1. Gretchen Lebuhn, Sam Droege, Edward F. Connor, Barbara Gemmill-Herren, Simon G. Potts, Robert L. Minckley, Terry Griswold, Robert Jean, Emanuel Kula, David W. Roubik, Jim Cane, Karen W. Wright, Gordon Frankie, Frank Parker. Detecting Insect Pollinator Declines on Regional and Global Scales. Conservation Biology, 2012; DOI: 10.1111/j.1523-1739.2012.01962.x

Cite This Page:

San Francisco State University. "Biologists design method to monitor global bee decline." ScienceDaily. ScienceDaily, 20 December 2012. <www.sciencedaily.com/releases/2012/12/121220144205.htm>.
San Francisco State University. (2012, December 20). Biologists design method to monitor global bee decline. ScienceDaily. Retrieved April 18, 2014 from www.sciencedaily.com/releases/2012/12/121220144205.htm
San Francisco State University. "Biologists design method to monitor global bee decline." ScienceDaily. www.sciencedaily.com/releases/2012/12/121220144205.htm (accessed April 18, 2014).

Share This



More Earth & Climate News

Friday, April 18, 2014

Featured Research

from universities, journals, and other organizations


Featured Videos

from AP, Reuters, AFP, and other news services

Drought Concerns May Hurt Lake Tourism

Drought Concerns May Hurt Lake Tourism

AP (Apr. 18, 2014) Operators of recreational businesses on western reservoirs worry that ongoing drought concerns will keep boaters and other visitors from flocking to the popular summer attractions. (April 18) Video provided by AP
Powered by NewsLook.com
Deadly Avalanche Sweeps Slopes of Mount Everest

Deadly Avalanche Sweeps Slopes of Mount Everest

AP (Apr. 18, 2014) At least six Nepalese guides are dead after an avalanche swept the slopes of Mount Everest along a route used to climb the world's highest peak. (April 18) Video provided by AP
Powered by NewsLook.com
The Great British Farmland Boom

The Great British Farmland Boom

Reuters - Business Video Online (Apr. 17, 2014) Britain's troubled Co-operative Group is preparing to cash in on nearly 18,000 acres of farmland in one of the biggest UK land sales in decades. As Ivor Bennett reports, the market timing couldn't be better, with farmland prices soaring over 270 percent in the last 10 years. Video provided by Reuters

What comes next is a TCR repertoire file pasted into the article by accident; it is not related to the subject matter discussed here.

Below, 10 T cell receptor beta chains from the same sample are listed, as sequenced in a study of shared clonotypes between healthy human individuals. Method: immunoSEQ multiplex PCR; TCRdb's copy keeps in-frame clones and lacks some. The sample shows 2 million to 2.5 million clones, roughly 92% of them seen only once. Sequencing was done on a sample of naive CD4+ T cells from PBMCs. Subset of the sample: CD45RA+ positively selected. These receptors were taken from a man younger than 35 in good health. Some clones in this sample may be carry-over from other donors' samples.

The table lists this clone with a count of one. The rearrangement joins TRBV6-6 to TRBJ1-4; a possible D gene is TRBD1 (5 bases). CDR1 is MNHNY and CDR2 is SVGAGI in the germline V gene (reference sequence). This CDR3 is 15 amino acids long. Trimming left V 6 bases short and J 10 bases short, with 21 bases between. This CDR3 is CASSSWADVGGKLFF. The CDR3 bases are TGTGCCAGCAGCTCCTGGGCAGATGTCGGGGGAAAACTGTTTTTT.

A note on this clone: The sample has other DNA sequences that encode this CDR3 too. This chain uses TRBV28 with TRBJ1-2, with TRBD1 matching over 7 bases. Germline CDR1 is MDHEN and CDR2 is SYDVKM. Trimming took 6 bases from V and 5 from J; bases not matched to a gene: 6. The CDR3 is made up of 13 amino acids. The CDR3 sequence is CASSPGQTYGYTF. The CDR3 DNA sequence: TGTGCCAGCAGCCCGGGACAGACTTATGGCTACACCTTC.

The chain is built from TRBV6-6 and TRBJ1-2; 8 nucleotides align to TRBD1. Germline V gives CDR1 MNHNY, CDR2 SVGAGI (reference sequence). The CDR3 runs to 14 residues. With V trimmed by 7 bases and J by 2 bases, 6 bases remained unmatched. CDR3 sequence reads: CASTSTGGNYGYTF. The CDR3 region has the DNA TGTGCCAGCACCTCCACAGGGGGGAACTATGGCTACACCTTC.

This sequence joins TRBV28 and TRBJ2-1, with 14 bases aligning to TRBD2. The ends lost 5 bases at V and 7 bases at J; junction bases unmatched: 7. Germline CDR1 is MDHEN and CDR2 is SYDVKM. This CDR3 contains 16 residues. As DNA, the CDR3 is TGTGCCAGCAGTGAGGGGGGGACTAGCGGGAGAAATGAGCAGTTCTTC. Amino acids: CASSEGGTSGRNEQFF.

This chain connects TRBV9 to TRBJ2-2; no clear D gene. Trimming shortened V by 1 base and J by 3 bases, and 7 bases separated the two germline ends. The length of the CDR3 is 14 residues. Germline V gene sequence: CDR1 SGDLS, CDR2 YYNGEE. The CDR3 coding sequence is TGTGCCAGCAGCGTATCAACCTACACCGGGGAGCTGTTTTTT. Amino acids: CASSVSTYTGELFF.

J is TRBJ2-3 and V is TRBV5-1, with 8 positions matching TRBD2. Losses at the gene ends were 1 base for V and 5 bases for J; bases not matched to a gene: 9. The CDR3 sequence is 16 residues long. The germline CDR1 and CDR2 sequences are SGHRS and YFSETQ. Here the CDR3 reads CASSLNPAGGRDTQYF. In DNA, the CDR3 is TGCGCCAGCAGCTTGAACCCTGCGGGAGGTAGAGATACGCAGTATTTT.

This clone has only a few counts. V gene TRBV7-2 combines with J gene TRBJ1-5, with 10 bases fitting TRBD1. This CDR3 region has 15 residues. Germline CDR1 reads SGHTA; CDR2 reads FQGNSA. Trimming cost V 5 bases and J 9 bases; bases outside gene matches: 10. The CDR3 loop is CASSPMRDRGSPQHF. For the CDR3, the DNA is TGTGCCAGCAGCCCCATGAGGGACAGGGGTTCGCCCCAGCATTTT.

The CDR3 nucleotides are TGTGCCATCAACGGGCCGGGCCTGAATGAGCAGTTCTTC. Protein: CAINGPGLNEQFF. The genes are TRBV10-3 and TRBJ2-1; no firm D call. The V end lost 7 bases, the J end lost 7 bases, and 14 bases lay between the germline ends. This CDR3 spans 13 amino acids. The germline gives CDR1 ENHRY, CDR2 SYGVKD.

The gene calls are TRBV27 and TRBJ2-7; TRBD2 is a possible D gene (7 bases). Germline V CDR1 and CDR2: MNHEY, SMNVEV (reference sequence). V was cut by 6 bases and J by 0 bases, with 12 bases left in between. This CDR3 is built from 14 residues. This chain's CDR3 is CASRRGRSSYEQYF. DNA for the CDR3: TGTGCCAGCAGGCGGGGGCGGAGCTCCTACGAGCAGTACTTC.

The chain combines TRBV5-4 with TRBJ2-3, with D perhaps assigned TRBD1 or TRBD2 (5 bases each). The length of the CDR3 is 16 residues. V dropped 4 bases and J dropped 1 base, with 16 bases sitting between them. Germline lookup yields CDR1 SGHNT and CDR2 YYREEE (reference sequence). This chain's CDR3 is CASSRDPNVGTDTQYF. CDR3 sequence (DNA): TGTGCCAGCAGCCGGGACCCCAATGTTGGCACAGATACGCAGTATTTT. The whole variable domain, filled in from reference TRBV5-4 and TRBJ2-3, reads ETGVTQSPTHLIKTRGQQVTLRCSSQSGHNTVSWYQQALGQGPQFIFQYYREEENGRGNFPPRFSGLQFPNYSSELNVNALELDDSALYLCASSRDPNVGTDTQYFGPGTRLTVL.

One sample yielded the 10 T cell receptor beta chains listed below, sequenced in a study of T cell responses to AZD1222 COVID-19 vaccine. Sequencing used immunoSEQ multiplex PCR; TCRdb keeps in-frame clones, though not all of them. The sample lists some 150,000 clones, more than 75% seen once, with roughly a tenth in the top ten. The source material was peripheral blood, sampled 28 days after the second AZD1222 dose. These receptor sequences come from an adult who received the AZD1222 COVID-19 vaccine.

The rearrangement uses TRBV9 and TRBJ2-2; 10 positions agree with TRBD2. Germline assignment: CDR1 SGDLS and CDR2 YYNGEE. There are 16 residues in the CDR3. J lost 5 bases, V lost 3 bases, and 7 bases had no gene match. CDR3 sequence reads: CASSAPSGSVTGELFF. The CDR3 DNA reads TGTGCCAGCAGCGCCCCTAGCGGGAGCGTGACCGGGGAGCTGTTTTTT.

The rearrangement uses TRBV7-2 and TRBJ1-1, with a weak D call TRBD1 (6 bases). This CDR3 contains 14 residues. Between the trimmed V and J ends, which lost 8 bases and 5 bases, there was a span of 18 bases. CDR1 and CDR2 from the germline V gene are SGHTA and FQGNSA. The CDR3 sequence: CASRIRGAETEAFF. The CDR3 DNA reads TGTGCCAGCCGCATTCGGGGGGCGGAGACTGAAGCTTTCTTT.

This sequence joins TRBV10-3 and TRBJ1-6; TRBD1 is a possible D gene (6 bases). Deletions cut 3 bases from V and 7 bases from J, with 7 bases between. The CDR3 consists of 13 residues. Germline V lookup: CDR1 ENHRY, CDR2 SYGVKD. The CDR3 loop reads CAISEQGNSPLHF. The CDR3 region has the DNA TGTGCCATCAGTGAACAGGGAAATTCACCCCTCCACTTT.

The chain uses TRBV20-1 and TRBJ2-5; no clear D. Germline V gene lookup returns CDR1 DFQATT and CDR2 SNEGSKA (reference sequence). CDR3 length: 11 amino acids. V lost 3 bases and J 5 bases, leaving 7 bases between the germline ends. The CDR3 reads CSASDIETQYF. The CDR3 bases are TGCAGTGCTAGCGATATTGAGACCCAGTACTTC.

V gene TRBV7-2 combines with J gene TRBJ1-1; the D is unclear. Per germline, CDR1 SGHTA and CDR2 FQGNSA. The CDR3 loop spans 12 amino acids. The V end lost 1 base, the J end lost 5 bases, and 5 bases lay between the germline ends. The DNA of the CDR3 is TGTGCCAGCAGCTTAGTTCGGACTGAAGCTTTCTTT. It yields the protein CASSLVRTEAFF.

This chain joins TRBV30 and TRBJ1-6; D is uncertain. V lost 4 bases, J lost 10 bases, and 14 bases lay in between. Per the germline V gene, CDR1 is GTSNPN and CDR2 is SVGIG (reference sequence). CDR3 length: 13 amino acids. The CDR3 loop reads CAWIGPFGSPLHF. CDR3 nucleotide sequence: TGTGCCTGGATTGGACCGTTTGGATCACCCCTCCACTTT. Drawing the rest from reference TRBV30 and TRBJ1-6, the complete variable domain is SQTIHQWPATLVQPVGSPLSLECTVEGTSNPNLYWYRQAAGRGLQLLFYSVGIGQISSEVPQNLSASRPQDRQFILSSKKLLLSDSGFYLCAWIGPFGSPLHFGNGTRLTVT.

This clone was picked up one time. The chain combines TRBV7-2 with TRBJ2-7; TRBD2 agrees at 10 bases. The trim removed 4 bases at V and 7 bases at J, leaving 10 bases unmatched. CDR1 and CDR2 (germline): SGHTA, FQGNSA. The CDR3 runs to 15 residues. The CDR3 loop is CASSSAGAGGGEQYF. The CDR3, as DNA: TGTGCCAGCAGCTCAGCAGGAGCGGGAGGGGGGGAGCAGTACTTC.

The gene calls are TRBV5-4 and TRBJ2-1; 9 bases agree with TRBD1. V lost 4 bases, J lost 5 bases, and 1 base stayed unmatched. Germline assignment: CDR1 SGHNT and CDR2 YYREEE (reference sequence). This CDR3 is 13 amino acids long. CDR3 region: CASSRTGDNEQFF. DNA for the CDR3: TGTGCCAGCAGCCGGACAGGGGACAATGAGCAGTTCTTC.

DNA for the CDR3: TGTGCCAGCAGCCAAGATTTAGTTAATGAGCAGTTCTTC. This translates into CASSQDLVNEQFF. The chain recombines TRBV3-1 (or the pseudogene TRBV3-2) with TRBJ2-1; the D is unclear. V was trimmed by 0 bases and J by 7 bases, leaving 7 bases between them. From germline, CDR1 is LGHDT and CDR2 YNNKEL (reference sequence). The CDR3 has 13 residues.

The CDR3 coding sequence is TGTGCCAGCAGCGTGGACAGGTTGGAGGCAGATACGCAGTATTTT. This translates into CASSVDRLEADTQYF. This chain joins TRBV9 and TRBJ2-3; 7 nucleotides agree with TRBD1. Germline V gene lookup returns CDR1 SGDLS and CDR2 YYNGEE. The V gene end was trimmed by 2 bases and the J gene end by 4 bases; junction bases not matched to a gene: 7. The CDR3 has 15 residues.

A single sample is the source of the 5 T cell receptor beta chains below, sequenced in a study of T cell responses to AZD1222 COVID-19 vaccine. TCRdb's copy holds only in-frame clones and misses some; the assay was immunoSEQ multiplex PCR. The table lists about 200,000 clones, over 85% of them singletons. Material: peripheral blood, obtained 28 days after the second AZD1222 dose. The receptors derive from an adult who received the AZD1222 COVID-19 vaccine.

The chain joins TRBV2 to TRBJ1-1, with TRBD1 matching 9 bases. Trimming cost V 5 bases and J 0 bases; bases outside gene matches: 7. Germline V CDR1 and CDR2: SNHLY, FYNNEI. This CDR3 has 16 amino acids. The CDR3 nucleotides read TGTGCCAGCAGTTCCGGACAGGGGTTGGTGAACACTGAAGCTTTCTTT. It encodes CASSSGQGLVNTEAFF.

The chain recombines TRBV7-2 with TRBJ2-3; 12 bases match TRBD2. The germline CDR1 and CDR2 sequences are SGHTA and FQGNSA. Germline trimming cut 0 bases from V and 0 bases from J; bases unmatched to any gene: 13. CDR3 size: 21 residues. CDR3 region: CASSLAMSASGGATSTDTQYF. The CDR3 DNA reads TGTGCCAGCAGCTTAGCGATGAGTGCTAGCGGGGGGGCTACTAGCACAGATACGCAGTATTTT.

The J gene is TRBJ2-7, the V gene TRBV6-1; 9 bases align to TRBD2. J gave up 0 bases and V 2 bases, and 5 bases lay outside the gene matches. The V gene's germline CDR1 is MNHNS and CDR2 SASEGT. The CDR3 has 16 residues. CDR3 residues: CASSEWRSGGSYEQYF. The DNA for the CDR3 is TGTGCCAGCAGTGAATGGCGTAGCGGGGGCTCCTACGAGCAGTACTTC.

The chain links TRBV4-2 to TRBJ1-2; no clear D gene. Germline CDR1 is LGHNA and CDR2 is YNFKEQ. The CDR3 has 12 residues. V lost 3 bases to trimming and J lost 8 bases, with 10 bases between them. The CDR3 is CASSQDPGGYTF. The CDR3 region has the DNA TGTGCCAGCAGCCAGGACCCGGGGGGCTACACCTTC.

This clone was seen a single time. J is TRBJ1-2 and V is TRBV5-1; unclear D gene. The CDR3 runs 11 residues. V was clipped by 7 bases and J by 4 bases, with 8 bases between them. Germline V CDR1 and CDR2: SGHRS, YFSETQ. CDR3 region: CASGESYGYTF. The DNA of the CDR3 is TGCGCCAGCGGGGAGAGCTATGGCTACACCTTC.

Powered by NewsLook.com
Small Reactors Could Be Future of Nuclear Energy

Small Reactors Could Be Future of Nuclear Energy

AP (Apr. 17, 2014) After the Fukushima nuclear disaster, the industry fell under intense scrutiny. Now, small underground nuclear power plants are being considered as the possible future of the nuclear energy. (April 17) Video provided by AP
Powered by NewsLook.com

Search ScienceDaily

Number of stories in archives: 140,361

Find with keyword(s):
Enter a keyword or phrase to search ScienceDaily for related topics and research stories.

Save/Print:
Share:

Breaking News:
from the past week

In Other News

... from NewsDaily.com

Science News

Health News

Environment News

Technology News



Save/Print:
Share:

Free Subscriptions


Get the latest science news with ScienceDaily's free email newsletters, updated daily and weekly. Or view hourly updated newsfeeds in your RSS reader:

Get Social & Mobile


Keep up to date with the latest news from ScienceDaily via social networks and mobile apps:

Have Feedback?


Tell us what you think of ScienceDaily -- we welcome both positive and negative comments. Have any problems using the site? Questions?
Mobile: iPhone Android Web
Follow: Facebook Twitter Google+
Subscribe: RSS Feeds Email Newsletters
Latest Headlines Health & Medicine Mind & Brain Space & Time Matter & Energy Computers & Math Plants & Animals Earth & Climate Fossils & Ruins